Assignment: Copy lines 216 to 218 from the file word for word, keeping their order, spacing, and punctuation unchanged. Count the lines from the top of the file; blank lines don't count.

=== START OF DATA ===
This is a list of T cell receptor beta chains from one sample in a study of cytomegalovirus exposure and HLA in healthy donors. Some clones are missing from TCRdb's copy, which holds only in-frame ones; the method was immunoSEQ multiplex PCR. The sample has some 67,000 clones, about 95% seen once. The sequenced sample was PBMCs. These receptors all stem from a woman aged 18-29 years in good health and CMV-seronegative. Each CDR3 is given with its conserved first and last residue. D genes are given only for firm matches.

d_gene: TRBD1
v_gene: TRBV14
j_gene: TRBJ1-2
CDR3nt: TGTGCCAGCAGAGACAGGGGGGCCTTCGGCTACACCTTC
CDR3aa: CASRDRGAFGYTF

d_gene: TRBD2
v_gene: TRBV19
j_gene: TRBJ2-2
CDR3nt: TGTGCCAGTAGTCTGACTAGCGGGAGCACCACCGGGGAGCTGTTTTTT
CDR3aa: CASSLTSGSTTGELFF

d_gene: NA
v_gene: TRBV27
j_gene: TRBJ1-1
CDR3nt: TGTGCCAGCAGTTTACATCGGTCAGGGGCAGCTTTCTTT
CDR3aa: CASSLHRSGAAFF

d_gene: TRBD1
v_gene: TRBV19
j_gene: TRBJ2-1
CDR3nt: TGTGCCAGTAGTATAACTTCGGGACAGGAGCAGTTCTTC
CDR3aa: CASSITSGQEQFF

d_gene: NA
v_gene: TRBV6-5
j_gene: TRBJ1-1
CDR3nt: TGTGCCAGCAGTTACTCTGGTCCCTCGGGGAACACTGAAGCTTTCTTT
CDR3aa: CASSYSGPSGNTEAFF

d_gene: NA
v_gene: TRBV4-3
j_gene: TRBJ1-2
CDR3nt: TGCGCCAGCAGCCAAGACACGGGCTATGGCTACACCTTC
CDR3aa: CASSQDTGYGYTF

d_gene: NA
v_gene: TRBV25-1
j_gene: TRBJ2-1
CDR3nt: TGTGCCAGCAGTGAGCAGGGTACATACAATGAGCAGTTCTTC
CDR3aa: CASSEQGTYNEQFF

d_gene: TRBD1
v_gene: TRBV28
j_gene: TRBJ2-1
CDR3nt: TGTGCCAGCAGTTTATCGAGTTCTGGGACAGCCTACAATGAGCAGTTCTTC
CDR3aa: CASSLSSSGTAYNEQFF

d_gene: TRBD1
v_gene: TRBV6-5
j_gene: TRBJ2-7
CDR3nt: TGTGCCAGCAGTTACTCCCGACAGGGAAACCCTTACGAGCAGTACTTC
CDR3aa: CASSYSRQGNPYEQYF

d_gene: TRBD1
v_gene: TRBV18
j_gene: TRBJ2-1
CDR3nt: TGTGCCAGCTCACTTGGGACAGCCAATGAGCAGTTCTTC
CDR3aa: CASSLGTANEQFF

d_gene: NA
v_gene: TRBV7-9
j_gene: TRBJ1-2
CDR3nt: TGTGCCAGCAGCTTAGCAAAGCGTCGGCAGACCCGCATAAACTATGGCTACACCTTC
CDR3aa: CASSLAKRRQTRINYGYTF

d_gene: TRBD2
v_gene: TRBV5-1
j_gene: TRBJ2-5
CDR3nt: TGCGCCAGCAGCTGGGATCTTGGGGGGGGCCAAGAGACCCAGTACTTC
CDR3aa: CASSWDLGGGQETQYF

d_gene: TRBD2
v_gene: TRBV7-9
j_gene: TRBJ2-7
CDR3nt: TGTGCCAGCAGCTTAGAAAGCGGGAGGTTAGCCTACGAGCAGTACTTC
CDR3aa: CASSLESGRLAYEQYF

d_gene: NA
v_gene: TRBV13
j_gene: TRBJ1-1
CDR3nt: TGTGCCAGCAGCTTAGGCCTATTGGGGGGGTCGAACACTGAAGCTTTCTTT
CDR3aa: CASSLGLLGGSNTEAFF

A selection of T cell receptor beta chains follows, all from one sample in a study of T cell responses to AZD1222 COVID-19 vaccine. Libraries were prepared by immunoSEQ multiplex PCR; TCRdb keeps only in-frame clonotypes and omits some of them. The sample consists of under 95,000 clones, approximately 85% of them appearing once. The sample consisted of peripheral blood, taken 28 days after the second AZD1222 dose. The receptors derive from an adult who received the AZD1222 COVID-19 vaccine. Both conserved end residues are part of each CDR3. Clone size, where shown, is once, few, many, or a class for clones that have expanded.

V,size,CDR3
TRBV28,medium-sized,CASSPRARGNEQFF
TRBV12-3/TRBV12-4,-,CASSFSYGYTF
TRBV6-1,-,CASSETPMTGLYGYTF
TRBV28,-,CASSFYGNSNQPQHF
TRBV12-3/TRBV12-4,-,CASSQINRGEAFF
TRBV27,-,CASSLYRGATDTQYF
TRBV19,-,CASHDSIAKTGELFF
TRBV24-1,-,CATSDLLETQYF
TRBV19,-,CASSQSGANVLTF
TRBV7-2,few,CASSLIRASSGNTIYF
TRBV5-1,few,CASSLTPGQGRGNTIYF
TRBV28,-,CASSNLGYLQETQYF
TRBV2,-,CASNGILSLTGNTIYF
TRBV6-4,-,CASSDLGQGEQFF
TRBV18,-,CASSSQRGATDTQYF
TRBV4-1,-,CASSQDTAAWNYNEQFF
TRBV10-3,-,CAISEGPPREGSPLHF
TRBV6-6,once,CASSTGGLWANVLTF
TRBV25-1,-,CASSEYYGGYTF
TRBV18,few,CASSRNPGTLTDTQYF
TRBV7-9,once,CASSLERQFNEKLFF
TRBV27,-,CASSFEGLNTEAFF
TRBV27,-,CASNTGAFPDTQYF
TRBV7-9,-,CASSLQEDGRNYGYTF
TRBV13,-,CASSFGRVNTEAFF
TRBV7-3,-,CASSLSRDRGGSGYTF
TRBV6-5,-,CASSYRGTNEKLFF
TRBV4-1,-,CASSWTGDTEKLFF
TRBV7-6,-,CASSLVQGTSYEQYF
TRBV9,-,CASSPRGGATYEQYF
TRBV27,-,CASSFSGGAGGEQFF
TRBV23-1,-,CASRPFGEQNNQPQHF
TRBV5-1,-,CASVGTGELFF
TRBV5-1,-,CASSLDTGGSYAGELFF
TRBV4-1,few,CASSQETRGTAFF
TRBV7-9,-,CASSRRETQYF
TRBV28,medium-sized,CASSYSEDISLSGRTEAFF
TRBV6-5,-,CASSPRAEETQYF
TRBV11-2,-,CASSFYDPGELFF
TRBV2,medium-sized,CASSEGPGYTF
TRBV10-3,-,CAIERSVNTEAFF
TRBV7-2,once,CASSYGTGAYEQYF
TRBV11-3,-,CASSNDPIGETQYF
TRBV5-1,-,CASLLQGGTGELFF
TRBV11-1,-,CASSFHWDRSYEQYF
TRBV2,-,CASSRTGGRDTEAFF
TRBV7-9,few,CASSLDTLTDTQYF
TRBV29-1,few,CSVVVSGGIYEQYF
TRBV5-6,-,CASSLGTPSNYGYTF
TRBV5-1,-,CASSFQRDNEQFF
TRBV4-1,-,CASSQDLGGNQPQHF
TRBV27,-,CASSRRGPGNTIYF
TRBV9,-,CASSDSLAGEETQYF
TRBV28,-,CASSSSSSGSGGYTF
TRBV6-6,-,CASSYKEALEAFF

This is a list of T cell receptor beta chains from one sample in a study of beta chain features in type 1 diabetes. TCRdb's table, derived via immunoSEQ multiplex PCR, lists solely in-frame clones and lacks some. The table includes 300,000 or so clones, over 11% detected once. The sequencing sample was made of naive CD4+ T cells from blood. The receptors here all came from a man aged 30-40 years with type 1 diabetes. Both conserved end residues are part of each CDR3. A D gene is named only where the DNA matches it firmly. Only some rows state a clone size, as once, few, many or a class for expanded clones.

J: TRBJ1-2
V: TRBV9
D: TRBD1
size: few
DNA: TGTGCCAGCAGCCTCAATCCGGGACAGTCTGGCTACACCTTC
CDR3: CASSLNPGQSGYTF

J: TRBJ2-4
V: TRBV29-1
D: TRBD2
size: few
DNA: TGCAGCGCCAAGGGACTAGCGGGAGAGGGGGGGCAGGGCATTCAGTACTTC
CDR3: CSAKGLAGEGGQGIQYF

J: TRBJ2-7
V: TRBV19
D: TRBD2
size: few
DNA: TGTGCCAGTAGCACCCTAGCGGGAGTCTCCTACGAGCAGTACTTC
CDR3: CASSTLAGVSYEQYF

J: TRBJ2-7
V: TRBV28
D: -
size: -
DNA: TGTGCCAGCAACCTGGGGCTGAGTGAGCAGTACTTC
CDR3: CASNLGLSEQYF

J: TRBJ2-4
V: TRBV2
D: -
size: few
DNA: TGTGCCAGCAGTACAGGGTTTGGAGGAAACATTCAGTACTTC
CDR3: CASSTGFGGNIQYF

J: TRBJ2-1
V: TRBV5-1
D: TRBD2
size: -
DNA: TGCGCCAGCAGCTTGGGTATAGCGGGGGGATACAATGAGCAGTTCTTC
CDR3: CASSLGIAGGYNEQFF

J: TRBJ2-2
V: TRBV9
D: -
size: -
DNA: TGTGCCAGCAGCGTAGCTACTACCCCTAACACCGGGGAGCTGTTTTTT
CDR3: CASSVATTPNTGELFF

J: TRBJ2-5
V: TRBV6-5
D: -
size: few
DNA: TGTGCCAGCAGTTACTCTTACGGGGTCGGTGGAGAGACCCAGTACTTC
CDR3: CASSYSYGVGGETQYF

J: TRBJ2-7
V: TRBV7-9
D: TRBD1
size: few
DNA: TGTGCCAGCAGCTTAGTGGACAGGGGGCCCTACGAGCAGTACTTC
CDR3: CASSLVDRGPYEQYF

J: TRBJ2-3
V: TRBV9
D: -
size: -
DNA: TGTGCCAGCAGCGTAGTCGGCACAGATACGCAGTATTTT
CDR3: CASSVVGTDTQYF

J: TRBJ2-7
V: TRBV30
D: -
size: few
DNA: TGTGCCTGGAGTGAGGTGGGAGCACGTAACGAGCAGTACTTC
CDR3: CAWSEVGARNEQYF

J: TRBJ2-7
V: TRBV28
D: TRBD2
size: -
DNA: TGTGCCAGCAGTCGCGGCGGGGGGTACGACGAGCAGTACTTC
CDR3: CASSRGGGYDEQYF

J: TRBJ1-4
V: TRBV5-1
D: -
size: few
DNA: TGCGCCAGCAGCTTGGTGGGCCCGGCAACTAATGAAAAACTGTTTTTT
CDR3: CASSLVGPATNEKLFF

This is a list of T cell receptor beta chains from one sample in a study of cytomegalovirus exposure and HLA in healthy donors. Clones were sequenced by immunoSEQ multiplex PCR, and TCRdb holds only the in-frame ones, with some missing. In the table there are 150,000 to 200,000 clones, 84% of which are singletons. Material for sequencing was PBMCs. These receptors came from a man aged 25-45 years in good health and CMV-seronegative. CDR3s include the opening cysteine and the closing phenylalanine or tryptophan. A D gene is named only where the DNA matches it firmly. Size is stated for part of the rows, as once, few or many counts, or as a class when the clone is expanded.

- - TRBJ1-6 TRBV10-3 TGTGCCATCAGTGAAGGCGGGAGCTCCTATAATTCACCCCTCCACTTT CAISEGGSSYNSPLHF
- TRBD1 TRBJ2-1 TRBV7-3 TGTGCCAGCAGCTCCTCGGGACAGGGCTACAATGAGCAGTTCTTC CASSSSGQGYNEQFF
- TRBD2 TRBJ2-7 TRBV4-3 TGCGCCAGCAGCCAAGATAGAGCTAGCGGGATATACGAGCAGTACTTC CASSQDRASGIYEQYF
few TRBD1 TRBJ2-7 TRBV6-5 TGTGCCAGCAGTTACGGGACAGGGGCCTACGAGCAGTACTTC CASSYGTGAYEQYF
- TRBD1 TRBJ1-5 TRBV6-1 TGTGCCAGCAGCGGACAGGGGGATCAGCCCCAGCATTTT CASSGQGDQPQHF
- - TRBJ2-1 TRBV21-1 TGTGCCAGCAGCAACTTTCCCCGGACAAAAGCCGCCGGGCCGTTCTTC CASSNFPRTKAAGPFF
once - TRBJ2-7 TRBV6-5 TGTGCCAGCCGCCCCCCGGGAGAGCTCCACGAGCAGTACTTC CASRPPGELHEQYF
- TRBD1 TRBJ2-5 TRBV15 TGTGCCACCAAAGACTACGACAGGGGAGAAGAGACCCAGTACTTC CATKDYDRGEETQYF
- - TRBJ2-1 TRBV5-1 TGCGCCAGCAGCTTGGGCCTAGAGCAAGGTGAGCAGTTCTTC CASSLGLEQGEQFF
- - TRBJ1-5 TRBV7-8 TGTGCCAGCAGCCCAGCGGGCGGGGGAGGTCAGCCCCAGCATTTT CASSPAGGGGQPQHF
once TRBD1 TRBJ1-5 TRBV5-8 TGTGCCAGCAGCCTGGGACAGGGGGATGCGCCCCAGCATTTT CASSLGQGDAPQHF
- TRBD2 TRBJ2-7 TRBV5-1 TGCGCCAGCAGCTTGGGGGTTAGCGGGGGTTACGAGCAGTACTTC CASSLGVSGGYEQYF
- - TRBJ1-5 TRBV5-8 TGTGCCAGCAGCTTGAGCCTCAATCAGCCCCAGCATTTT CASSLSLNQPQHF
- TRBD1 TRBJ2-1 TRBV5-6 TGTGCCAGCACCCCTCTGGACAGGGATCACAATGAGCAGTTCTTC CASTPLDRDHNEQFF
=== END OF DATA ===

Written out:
- TRBD1 TRBJ2-5 TRBV15 TGTGCCACCAAAGACTACGACAGGGGAGAAGAGACCCAGTACTTC CATKDYDRGEETQYF
- - TRBJ2-1 TRBV5-1 TGCGCCAGCAGCTTGGGCCTAGAGCAAGGTGAGCAGTTCTTC CASSLGLEQGEQFF
- - TRBJ1-5 TRBV7-8 TGTGCCAGCAGCCCAGCGGGCGGGGGAGGTCAGCCCCAGCATTTT CASSPAGGGGQPQHF